The film exposes closing hours and night time heartbeat of Tallinn shopping mall – a place built to entertain and mirror the world. The ambiguity of camera gaze and the immersive soundscape will confront viewer with a raw materiality of fleeting encounters, circulatory systems and gradually transforming atmosphere.

The dialogue-free sensory ethnography will invite you to question limit between the body and the world in one of the most vibrant urban ecosystems.

  • Pavel Borecký
  • Kevin Molloy
    Sound design
  • Pavel Borecký, Martin Männik
  • Carlo Cubero, Kersti Uibo, Riho Västrik
    Academic supervisors
  • Baltic Film and Media School
  • Project Type:
    Documentary, Experimental, Student
  • Runtime:
    25 minutes
  • Completion Date:
    March 10, 2015
  • Country of Origin:
  • Country of Filming:
  • Language:
  • Shooting Format:
    HD video
  • Aspect Ratio:
  • Film Color:
  • First-time Filmmaker:
  • Student Project:
  • Freiburg Student Film Forum
    May 12, 2015
    German premiere
  • Apricot Tree International Ethnographic Film Festival
    October 3, 2015
    Asian premiere
  • Athens Ethnographic Film Festival
    November 27, 2015
    Greek premiere
  • Festival do Filme Etnográfico do Recife
    November 17, 2015
    South American premiere
  • World Film Festival
    March 28, 2016
  • Etnofilm
    Rovinj, Croatia
    April 28, 2016
    Croatian premiere
  • Ethnocineca
    Vienna, Austria
    April 17, 2016
    Austrian premiere
  • Futuros Disputados
    June 3, 2016
  • Days of Ethnographic Cinema
    Russian Federation
    September 27, 2016
  • Etnoff
    Macedonia, the former Yugoslav Republic of
    November 12, 2016
  • Days of Ethnographic Film
    March 3, 2017
Director Biography - Pavel Borecký

Pavel Borecký is a visual anthropologist and a co-founder of an award-winning anthropological research organization Anthropictures, holder of MSc in Sustainable Development and MA in Social Anthropology (Audiovisual Ethnography). He carried out fieldworks in Serbia, Peru, Czech Republic and Estonia focusing on visual ethnobotany, community building and urban placemaking in post-socialist context.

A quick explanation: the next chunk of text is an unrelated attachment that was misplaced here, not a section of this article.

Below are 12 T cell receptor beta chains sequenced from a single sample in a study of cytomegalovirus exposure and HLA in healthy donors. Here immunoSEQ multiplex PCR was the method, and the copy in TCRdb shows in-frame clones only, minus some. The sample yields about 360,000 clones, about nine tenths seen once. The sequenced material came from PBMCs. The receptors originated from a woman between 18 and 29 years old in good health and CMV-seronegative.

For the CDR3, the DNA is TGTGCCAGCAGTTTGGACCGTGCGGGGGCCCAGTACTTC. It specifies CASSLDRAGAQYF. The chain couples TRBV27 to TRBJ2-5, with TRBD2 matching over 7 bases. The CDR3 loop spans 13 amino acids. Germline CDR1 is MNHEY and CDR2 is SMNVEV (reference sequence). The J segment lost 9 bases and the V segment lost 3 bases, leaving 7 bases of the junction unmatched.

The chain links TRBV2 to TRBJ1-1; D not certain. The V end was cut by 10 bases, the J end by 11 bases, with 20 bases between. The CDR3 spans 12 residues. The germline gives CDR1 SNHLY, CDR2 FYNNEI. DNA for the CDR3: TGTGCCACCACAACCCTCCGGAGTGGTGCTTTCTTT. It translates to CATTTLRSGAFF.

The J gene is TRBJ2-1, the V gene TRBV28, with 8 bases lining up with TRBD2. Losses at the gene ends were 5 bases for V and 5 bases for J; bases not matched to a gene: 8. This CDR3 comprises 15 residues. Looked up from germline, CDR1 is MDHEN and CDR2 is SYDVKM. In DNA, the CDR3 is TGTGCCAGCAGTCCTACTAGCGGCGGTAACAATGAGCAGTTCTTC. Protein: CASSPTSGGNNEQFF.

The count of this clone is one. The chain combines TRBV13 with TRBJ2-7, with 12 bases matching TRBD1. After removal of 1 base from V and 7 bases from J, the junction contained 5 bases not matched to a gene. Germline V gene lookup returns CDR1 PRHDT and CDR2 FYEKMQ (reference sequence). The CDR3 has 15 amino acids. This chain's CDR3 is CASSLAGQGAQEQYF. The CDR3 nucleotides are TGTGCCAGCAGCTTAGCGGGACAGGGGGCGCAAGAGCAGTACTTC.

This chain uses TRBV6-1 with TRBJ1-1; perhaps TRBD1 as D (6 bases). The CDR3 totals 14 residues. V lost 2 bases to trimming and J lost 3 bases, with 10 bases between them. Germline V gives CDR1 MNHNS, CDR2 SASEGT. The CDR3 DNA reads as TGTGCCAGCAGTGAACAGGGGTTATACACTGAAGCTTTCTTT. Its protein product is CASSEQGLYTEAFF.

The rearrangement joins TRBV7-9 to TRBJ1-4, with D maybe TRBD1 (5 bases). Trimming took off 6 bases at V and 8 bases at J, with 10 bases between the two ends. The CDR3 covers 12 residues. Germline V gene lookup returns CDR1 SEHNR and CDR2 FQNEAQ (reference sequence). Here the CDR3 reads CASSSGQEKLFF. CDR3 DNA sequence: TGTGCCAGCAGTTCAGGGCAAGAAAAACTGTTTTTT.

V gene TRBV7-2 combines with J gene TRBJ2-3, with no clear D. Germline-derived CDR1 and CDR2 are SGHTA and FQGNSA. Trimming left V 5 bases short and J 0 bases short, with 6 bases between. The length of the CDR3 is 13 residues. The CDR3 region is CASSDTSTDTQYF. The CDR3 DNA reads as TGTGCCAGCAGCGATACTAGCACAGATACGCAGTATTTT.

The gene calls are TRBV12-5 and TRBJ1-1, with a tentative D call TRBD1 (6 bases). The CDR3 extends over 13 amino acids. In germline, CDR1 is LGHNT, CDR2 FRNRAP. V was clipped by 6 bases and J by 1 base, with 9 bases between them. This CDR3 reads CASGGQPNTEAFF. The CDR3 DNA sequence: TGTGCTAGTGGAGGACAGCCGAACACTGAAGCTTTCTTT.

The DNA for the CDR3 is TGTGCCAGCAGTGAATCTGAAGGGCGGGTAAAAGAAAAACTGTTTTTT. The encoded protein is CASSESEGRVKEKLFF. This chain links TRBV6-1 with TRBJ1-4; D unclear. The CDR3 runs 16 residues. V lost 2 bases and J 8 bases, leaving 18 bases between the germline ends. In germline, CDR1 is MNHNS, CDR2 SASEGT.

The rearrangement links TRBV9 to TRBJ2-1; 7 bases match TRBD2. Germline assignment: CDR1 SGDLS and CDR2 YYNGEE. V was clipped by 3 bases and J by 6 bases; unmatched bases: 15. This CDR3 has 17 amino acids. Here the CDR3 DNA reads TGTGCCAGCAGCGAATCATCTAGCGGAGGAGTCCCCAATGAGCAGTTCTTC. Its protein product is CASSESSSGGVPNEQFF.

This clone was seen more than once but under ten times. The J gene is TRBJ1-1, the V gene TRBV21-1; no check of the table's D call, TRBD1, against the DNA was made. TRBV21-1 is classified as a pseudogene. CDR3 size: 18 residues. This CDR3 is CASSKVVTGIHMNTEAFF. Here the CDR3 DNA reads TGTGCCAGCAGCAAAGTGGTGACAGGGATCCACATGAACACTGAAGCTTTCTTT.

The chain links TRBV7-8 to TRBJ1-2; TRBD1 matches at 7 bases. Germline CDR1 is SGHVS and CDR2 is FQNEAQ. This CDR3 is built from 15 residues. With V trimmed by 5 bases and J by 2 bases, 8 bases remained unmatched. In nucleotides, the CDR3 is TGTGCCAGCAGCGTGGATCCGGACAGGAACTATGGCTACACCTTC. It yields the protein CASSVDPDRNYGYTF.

Currently, he has completed MA studies at School of Humanities + Baltic Film and Media School in Tallinn and has been granted a PhD position at Institute of Social Anthropology, University of Bern, as an awardee of Swiss Government Excellence Scholarship. Among others, he continues to collaborate with Estonian Urban Laboratory and Vita Pictura Productions.

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Director Statement

Its light burn right through my eyes. Apparently, my chances of becoming a big fan of shopping malls have never been high. However, getting older, I have realized it is not about the architecture or the perfection of daily shoppers, but rather my concern shifted towards what it represents to me. A world of blissful ignorance, delivering packed and perfumed comfort from all around the world in an instant? A place where take-away happiness can be bought? I decided to confront that...
„What is the night time like in a shopping mall once everyone leaves?" Addressing six shopping centers in Tallinn, the leading city among European capitals in a ratio of commercial floor space to number of inhabitants, I was offered creative freedom and immediate access to one of them.

Solaris. Who would name a mall after the famous sci-fi movie? Maybe someone who wants to render ordinary mall as special, somehow interstellar, somehow materializing one's wishes. A marketing inside joke? Imagine what you wish for and it will be given to you. Tarkovsky and Lem did materialize the dead wife of the orbital station’s inspector, did they not?

Initially, I started with a simple task - visiting the place in order to get acquainted with its staff and everyday routines. The more time I was spending there alone with my camera, the more I was apprehending the ideas of Gilles Deleuze, Bruno Latour, Tim Ingold and Nigel Thrift. It is the scholarship that, in my opinion, frames current anthropological horizons I am humbled by, yet, despite initial disorientation, I have realized that the film has been opening new paths for investigation of how "more-than-human theory" could influence the future of ethnographic cinema.

"Solaris" is not a film solely for academics and PhD holders. I did not want to create a film-statement, but a sensually intensive and contextually open space for the reflection upon modes of consumption. Having no dialogue, the film is experimenting with evocation of other-than-human ontologies. We can infer this approach to Maurice Merleau-Ponty and radically exclaim: "A movie is not thought, it is perceived. Ultimately, it does not mean anything but itself“.

During the final evaluation at the Baltic Film and Media school, my documentary supervisors urged me to simplify the narrative and blend disjointed sequences of everydayness, transformation and darkness together. Such response has prompted me to realized my bonding with the mall - I had started treating it as if it were "a person." A person whose testimony - the spatial relationships and night time processes - cannot be misappropriated. I have thus refused to follow the suggestions of my advisors who did not have the same experience as myself. Was it excess of ethical principles in anthropological research or post-human ethics expanding its reach? Was it misunderstanding of the film medium or viable experimentation?

"Solaris" is a cinematic vessel that takes those who dare to enter and projects their dreams back to them. Watching the film might be just a short sensory experience. Nevertheless, there are voices echoing as you walk through the corridors. The confrontation creates relationships and associations. What kind of a conversation would you develop with a vibrating building, its servants and the man with a movie camera?